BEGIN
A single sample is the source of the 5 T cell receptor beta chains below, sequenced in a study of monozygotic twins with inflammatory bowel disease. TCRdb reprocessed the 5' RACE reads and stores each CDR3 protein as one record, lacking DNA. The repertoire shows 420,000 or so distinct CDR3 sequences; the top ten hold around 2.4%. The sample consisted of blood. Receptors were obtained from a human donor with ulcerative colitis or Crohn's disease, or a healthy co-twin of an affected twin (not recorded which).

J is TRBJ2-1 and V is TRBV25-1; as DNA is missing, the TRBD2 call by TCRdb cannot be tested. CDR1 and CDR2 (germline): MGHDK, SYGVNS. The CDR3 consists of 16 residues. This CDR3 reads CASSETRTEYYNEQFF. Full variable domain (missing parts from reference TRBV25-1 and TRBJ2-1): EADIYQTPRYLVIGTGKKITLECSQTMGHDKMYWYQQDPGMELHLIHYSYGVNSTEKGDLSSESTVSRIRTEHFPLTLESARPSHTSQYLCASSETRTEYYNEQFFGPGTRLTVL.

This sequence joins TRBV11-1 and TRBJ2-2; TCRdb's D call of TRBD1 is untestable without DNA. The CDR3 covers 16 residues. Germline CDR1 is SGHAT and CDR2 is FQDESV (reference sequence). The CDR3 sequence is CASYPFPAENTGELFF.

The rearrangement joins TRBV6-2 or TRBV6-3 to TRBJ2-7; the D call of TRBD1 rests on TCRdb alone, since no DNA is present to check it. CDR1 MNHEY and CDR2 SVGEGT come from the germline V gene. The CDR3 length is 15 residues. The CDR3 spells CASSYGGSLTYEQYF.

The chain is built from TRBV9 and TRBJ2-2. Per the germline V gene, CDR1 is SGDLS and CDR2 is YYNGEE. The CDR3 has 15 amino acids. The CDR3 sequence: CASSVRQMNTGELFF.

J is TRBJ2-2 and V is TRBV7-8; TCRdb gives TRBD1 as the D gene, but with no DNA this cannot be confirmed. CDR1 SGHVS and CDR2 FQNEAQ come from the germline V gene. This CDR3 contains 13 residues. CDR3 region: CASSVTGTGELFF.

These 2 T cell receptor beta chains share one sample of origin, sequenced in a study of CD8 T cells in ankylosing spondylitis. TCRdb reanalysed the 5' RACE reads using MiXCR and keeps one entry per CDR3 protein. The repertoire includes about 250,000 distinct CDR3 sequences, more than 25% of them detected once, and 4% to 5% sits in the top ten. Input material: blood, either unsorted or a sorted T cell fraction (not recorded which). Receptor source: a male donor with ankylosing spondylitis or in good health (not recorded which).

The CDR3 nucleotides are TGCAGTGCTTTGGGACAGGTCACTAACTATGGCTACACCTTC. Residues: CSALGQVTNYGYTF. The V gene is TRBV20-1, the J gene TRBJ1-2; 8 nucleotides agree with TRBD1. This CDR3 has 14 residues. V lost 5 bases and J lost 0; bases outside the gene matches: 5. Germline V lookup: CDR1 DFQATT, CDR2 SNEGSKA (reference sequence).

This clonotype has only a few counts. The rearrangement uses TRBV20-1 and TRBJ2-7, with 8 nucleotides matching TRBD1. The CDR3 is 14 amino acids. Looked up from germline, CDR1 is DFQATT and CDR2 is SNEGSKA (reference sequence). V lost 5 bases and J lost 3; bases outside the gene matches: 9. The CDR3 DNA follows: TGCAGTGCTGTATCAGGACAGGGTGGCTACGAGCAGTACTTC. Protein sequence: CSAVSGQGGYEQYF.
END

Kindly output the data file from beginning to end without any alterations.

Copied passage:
A single sample is the source of the 5 T cell receptor beta chains below, sequenced in a study of monozygotic twins with inflammatory bowel disease. TCRdb reprocessed the 5' RACE reads and stores each CDR3 protein as one record, lacking DNA. The repertoire shows 420,000 or so distinct CDR3 sequences; the top ten hold around 2.4%. The sample consisted of blood. Receptors were obtained from a human donor with ulcerative colitis or Crohn's disease, or a healthy co-twin of an affected twin (not recorded which).

J is TRBJ2-1 and V is TRBV25-1; as DNA is missing, the TRBD2 call by TCRdb cannot be tested. CDR1 and CDR2 (germline): MGHDK, SYGVNS. The CDR3 consists of 16 residues. This CDR3 reads CASSETRTEYYNEQFF. Full variable domain (missing parts from reference TRBV25-1 and TRBJ2-1): EADIYQTPRYLVIGTGKKITLECSQTMGHDKMYWYQQDPGMELHLIHYSYGVNSTEKGDLSSESTVSRIRTEHFPLTLESARPSHTSQYLCASSETRTEYYNEQFFGPGTRLTVL.

This sequence joins TRBV11-1 and TRBJ2-2; TCRdb's D call of TRBD1 is untestable without DNA. The CDR3 covers 16 residues. Germline CDR1 is SGHAT and CDR2 is FQDESV (reference sequence). The CDR3 sequence is CASYPFPAENTGELFF.

The rearrangement joins TRBV6-2 or TRBV6-3 to TRBJ2-7; the D call of TRBD1 rests on TCRdb alone, since no DNA is present to check it. CDR1 MNHEY and CDR2 SVGEGT come from the germline V gene. The CDR3 length is 15 residues. The CDR3 spells CASSYGGSLTYEQYF.

The chain is built from TRBV9 and TRBJ2-2. Per the germline V gene, CDR1 is SGDLS and CDR2 is YYNGEE. The CDR3 has 15 amino acids. The CDR3 sequence: CASSVRQMNTGELFF.

J is TRBJ2-2 and V is TRBV7-8; TCRdb gives TRBD1 as the D gene, but with no DNA this cannot be confirmed. CDR1 SGHVS and CDR2 FQNEAQ come from the germline V gene. This CDR3 contains 13 residues. CDR3 region: CASSVTGTGELFF.

These 2 T cell receptor beta chains share one sample of origin, sequenced in a study of CD8 T cells in ankylosing spondylitis. TCRdb reanalysed the 5' RACE reads using MiXCR and keeps one entry per CDR3 protein. The repertoire includes about 250,000 distinct CDR3 sequences, more than 25% of them detected once, and 4% to 5% sits in the top ten. Input material: blood, either unsorted or a sorted T cell fraction (not recorded which). Receptor source: a male donor with ankylosing spondylitis or in good health (not recorded which).

The CDR3 nucleotides are TGCAGTGCTTTGGGACAGGTCACTAACTATGGCTACACCTTC. Residues: CSALGQVTNYGYTF. The V gene is TRBV20-1, the J gene TRBJ1-2; 8 nucleotides agree with TRBD1. This CDR3 has 14 residues. V lost 5 bases and J lost 0; bases outside the gene matches: 5. Germline V lookup: CDR1 DFQATT, CDR2 SNEGSKA (reference sequence).

This clonotype has only a few counts. The rearrangement uses TRBV20-1 and TRBJ2-7, with 8 nucleotides matching TRBD1. The CDR3 is 14 amino acids. Looked up from germline, CDR1 is DFQATT and CDR2 is SNEGSKA (reference sequence). V lost 5 bases and J lost 3; bases outside the gene matches: 9. The CDR3 DNA follows: TGCAGTGCTGTATCAGGACAGGGTGGCTACGAGCAGTACTTC. Protein sequence: CSAVSGQGGYEQYF.